What other types of activity apart from anti-occupation work are Israeli anarchists involved in?

We had a thing called the Activist festival. there are a wide variety of social movements involved like Anarchists against the wall, Green action and the Communist Party and also Mapah who do educational projects in poor neighbourhoods and help consolidate community leadership. So it is kind of a social forum. A lot of feminists are involved as well

Haifa has a small scene of about 20 people. We take part in a variety of things some of us go to Women in Black (feminist peace activists) or New Profile a movement to demilitarise Israeli society.

There are also info shops in Haifa, in Tel Aviv and one that is opening in Jerusalem and one in Nazareth. There is a lot of repression. Political Squats are not tolerated if you are just a junkie squatting then you can live there forever but if you want to do something political you will be kicked out in a second.

There are 3 anarchist groups. There is Green Action who are environmentalists and deal with consumerism, animal rights and they are anti-occupation. There is Anarchists Against the Wall and there is One struggle who are an animal rights movement .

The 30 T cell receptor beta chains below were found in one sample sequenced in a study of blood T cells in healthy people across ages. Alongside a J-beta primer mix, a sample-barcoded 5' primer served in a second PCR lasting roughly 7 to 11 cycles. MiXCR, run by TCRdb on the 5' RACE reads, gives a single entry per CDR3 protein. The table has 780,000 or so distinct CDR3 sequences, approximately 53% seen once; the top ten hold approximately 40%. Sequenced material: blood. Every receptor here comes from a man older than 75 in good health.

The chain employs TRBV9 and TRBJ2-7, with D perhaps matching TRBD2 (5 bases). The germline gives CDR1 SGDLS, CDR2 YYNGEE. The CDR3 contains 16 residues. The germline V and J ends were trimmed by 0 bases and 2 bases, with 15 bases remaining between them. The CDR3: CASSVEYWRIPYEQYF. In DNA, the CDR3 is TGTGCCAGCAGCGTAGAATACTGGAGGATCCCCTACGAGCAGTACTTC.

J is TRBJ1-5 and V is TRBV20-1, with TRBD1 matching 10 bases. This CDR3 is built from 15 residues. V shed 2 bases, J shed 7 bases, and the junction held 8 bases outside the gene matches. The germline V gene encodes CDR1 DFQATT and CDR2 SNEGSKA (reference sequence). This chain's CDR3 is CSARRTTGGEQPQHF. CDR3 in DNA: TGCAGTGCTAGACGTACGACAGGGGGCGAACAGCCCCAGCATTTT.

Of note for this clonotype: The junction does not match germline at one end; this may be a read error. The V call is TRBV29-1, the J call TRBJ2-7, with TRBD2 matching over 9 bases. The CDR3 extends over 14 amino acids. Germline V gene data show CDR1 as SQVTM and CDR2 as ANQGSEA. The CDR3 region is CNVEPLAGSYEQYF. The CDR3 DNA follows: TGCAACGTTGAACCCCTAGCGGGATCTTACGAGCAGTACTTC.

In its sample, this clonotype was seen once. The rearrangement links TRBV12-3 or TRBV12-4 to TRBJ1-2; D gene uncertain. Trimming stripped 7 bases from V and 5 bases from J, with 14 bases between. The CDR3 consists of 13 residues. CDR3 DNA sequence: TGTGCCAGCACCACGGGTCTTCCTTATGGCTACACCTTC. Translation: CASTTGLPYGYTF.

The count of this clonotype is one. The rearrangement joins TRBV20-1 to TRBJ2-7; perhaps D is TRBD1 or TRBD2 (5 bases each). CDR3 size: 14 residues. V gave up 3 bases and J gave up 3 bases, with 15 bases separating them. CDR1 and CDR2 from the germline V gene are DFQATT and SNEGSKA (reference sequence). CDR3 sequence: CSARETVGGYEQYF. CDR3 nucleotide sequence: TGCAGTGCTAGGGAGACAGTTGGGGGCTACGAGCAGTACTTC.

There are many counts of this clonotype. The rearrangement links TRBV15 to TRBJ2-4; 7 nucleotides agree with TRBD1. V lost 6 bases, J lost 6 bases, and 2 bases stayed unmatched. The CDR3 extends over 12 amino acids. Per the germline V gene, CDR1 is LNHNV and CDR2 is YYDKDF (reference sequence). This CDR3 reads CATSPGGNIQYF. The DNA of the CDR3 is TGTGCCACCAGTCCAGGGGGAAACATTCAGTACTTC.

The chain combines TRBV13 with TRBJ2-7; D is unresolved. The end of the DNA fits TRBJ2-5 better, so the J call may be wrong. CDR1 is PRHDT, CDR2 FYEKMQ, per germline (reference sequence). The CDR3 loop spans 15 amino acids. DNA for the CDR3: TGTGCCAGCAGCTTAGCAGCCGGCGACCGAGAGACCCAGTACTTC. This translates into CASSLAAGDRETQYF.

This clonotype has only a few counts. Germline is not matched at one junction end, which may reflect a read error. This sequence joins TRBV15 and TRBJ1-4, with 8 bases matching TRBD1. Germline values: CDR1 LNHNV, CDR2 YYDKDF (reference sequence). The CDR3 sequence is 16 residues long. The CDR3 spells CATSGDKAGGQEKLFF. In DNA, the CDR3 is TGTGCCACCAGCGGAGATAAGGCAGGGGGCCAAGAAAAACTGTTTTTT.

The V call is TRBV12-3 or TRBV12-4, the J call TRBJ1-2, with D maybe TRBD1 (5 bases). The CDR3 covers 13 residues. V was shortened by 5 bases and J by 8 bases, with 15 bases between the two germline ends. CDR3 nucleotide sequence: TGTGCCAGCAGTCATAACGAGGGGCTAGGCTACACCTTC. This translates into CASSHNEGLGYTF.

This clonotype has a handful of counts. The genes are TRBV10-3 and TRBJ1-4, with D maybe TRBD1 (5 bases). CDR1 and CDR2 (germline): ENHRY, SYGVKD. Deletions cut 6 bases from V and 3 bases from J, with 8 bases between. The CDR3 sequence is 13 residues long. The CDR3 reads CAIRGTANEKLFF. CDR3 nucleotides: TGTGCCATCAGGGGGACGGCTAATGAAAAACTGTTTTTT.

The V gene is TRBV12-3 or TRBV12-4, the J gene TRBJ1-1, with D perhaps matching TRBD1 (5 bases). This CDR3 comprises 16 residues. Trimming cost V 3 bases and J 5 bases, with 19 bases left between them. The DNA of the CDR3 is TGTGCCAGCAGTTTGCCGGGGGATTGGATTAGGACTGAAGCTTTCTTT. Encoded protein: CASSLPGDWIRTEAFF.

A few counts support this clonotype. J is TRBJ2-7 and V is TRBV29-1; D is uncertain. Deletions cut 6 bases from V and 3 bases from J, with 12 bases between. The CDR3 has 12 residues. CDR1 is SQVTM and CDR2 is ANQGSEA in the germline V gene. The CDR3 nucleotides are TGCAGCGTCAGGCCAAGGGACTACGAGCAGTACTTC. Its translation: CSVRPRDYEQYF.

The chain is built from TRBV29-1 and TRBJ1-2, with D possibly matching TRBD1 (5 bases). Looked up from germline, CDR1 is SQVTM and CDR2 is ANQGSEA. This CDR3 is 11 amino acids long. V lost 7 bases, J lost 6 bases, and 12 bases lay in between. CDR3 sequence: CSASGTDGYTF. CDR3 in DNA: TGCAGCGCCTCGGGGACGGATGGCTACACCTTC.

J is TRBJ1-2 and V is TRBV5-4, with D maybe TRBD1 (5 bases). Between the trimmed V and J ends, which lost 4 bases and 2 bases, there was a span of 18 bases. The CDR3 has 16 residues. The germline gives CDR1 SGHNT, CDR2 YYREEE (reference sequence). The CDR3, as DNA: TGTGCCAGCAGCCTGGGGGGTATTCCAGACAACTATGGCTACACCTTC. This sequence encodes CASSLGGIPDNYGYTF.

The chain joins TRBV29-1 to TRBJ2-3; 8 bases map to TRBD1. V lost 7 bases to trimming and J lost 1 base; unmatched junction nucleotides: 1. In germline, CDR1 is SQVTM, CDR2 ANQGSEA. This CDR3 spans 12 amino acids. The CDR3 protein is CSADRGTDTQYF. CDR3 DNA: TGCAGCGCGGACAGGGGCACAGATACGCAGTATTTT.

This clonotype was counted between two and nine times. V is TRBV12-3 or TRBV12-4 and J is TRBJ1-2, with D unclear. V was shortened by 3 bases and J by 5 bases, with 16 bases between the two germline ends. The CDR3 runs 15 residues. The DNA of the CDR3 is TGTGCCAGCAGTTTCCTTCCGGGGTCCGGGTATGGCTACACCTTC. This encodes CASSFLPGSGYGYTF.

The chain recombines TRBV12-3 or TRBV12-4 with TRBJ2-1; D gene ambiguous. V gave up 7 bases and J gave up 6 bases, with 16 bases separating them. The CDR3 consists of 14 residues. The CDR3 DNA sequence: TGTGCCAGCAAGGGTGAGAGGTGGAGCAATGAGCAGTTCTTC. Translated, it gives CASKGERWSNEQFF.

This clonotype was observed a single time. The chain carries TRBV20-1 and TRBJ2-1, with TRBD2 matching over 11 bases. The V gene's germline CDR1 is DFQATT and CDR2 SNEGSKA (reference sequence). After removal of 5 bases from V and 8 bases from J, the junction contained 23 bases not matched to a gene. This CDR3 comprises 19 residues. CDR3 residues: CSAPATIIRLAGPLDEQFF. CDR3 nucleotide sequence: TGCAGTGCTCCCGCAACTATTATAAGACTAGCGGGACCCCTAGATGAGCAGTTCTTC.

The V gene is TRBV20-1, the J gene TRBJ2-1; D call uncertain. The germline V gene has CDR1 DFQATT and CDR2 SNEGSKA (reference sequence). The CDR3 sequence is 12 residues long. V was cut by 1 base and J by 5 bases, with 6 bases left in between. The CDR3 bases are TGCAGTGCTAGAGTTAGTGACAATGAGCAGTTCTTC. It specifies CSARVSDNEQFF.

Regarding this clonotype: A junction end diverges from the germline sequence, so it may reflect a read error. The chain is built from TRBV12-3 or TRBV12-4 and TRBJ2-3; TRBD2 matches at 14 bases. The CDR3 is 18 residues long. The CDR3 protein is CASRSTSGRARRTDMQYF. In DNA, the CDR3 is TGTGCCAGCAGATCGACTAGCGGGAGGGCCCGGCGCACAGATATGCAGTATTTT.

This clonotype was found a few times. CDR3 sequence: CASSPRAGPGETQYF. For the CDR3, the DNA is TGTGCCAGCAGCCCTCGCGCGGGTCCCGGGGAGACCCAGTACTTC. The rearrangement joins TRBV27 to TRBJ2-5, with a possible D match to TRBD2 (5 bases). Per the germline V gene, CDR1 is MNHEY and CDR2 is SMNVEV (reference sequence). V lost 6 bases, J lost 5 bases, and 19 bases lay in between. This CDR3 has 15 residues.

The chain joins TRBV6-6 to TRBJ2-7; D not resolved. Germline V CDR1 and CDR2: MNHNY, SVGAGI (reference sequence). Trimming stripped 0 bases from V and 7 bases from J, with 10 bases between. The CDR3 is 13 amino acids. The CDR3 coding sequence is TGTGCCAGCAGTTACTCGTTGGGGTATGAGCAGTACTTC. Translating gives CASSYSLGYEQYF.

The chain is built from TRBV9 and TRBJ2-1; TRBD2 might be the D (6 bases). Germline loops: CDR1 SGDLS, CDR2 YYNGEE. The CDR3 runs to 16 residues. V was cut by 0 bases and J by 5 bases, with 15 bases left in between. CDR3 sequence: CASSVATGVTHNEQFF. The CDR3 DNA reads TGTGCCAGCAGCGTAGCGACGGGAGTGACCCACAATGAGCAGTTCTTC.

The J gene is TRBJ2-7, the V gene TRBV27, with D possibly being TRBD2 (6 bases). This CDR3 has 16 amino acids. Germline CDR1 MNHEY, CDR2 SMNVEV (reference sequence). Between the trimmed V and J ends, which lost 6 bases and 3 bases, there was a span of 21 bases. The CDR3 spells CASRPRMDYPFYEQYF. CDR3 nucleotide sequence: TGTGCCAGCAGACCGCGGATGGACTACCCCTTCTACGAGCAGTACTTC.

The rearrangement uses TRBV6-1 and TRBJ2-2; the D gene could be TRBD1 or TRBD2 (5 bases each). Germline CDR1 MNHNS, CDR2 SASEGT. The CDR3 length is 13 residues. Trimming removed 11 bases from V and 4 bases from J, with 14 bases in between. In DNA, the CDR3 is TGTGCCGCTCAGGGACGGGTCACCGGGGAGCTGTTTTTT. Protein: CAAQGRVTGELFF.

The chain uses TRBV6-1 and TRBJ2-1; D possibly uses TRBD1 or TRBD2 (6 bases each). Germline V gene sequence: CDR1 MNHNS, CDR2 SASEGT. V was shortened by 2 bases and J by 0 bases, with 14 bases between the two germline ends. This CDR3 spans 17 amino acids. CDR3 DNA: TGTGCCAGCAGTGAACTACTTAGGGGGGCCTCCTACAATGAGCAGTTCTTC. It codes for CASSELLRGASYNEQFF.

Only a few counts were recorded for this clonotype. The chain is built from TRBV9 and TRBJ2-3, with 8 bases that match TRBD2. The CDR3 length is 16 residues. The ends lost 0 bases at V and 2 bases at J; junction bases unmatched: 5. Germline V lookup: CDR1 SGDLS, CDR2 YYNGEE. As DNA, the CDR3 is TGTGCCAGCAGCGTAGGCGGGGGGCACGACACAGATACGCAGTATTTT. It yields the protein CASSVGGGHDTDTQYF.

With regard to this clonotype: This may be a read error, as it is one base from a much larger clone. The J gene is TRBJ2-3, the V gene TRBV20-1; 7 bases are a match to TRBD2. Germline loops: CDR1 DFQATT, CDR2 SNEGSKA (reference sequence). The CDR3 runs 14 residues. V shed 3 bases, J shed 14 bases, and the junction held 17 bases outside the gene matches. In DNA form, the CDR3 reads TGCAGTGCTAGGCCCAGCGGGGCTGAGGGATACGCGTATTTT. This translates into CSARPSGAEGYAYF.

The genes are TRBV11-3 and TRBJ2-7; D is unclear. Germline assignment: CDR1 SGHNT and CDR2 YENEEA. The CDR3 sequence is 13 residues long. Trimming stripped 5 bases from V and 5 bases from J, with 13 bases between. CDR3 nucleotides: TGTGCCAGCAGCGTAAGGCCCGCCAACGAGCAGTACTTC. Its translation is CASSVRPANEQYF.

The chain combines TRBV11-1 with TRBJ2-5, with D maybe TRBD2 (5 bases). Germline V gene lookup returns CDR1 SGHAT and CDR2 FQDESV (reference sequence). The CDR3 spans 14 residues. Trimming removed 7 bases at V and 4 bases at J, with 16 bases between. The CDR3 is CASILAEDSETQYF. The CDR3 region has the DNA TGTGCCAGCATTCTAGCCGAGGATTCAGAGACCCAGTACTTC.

Is there an anti-capitalist movement in Israel?

There is no anti-capitalist movement in Israel. The only group that defines itself as anti-capitalist is the Communist Party. They organise Mayday protests and the anarchists usually come as an animal rights bloc and go to McDonalds stuff like that and block the street or something. We have been addressing the anti-capitalist thing on demos within the Israeli context fighting against the militarisation of Israeli society.

The Israeli economy has been totally restructured and is now far more globalised. There have been a series of privatisations have anarchists been involved in fighting against this?

Not really. There have been a few initiatives in poor neighbourhoods and there have been discussions in Haifa about forming a womens’ coop. There have been one shekel festivals where famous musicians play cheaply in places where they usually don’t bother playing. But the anarchists aren’t involved in this the anarchists are more focussed on the wall.

What are you involved in now?

I have been involved in a project called Marhaba Europe a speaking tour promoting grassroots movements in the Middle East. There are people from Israel, Palestine, Lebanon, women who were in Iraq and Palestine and the aim is to form a solidarity network between Europe and the Middle East for future actions.

Note this interview has been edited. I have put in ellipses where the big cuts are. The notes in brackets are mine. Some of the questions have been altered in order to clarify the context of what is being said.

First published on in 2005